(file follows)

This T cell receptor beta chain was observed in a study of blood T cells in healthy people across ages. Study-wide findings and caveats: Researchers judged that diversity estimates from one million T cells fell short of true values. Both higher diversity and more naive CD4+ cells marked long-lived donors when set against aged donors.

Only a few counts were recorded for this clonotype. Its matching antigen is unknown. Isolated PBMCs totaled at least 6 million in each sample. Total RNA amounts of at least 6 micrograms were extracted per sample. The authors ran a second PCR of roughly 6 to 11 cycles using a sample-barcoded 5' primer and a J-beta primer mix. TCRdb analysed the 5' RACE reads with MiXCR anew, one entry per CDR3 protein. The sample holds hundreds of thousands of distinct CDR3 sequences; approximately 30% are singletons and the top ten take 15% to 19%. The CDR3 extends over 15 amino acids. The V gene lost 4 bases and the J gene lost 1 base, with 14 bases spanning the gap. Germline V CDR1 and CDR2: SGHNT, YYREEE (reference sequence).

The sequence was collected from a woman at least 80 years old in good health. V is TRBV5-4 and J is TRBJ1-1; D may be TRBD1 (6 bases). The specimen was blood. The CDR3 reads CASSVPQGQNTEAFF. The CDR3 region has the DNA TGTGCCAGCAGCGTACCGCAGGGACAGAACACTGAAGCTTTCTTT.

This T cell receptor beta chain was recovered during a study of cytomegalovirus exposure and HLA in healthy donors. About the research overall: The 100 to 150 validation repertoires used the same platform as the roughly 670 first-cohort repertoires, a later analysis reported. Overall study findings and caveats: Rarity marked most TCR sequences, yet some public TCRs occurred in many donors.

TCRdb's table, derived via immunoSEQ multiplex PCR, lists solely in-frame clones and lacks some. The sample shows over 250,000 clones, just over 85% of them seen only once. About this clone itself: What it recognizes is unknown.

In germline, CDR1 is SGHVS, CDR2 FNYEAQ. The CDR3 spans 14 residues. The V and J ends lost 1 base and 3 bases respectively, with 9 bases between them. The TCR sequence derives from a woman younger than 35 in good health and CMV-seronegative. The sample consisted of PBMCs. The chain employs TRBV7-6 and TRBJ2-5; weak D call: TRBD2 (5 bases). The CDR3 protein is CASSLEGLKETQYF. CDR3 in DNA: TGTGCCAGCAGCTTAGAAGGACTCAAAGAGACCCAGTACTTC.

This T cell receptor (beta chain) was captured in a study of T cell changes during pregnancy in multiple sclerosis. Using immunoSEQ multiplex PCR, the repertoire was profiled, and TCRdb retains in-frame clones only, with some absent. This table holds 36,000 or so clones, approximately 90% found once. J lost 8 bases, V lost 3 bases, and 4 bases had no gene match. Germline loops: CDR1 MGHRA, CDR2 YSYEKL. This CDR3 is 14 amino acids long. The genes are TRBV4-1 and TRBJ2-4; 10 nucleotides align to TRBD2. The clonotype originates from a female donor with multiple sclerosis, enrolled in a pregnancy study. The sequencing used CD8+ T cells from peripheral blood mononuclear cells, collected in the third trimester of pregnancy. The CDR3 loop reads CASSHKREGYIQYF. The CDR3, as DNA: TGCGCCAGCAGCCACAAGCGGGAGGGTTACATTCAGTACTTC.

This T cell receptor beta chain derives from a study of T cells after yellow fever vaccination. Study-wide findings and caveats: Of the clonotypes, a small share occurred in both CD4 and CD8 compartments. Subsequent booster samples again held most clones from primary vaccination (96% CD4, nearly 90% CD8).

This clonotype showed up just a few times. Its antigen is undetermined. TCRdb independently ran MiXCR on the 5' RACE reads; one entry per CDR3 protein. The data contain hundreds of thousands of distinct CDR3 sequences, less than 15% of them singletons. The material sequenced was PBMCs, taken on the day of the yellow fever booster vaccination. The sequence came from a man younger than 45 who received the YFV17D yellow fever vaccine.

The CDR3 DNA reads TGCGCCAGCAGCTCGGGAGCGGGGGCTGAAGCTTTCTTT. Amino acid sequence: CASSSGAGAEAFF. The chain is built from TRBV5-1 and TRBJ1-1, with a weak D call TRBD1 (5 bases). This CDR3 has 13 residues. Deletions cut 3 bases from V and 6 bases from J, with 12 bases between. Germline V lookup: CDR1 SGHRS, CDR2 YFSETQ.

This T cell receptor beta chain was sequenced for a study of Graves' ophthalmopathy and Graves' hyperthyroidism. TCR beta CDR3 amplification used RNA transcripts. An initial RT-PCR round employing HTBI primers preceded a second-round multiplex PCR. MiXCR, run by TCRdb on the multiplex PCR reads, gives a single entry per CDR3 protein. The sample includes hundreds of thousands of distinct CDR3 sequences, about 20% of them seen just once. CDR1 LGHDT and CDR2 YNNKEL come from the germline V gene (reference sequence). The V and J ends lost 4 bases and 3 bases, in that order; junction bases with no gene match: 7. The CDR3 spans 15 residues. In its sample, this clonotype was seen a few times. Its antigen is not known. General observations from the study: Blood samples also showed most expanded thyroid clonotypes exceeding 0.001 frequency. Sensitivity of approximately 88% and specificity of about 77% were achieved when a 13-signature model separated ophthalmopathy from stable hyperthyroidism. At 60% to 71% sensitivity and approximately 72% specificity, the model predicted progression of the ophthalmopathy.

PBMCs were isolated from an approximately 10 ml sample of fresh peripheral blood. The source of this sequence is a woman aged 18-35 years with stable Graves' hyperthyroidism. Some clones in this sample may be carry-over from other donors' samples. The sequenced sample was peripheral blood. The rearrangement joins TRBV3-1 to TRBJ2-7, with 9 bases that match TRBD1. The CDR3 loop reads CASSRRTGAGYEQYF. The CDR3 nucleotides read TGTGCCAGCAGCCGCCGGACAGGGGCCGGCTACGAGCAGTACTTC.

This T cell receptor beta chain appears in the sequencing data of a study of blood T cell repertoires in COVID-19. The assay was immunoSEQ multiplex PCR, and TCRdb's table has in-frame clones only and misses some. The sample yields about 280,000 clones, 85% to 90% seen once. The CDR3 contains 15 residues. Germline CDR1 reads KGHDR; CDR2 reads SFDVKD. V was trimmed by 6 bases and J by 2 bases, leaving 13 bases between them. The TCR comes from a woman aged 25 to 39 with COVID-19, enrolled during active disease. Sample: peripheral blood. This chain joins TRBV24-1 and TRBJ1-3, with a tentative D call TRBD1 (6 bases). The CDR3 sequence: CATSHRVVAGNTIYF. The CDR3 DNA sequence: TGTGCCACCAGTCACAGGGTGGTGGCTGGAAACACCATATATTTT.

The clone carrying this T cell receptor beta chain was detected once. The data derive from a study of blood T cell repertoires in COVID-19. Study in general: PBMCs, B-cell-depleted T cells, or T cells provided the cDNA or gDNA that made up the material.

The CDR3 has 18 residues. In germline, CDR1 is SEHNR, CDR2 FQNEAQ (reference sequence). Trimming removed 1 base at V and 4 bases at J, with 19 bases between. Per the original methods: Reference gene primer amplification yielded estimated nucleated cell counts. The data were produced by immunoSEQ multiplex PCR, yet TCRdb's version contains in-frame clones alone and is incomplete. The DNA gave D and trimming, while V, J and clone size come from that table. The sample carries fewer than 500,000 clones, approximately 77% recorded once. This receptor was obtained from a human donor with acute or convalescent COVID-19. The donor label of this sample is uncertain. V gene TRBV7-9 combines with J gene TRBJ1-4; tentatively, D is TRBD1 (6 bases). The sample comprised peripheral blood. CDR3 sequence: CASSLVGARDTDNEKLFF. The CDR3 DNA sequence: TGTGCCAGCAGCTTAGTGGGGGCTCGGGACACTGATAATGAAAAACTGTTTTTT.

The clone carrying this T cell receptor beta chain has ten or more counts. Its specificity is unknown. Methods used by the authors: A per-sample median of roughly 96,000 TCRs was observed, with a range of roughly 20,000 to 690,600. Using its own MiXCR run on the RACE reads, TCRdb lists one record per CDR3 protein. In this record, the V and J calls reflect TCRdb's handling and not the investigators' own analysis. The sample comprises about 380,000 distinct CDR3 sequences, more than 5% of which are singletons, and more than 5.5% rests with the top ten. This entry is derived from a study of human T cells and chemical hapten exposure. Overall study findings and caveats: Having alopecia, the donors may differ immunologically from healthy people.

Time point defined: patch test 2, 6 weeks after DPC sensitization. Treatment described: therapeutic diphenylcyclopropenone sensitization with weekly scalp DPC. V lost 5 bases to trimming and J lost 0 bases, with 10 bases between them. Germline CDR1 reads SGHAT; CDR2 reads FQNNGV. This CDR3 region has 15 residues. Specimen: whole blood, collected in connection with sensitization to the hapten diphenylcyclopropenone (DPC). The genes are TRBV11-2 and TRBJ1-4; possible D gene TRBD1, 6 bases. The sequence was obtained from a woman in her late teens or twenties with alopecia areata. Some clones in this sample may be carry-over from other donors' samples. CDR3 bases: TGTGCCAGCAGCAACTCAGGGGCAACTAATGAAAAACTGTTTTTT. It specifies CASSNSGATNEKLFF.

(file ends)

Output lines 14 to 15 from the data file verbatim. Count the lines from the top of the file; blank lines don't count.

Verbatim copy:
The clone carrying this T cell receptor beta chain was detected once. The data derive from a study of blood T cell repertoires in COVID-19. Study in general: PBMCs, B-cell-depleted T cells, or T cells provided the cDNA or gDNA that made up the material.

The CDR3 has 18 residues. In germline, CDR1 is SEHNR, CDR2 FQNEAQ (reference sequence). Trimming removed 1 base at V and 4 bases at J, with 19 bases between. Per the original methods: Reference gene primer amplification yielded estimated nucleated cell counts. The data were produced by immunoSEQ multiplex PCR, yet TCRdb's version contains in-frame clones alone and is incomplete. The DNA gave D and trimming, while V, J and clone size come from that table. The sample carries fewer than 500,000 clones, approximately 77% recorded once. This receptor was obtained from a human donor with acute or convalescent COVID-19. The donor label of this sample is uncertain. V gene TRBV7-9 combines with J gene TRBJ1-4; tentatively, D is TRBD1 (6 bases). The sample comprised peripheral blood. CDR3 sequence: CASSLVGARDTDNEKLFF. The CDR3 DNA sequence: TGTGCCAGCAGCTTAGTGGGGGCTCGGGACACTGATAATGAAAAACTGTTTTTT.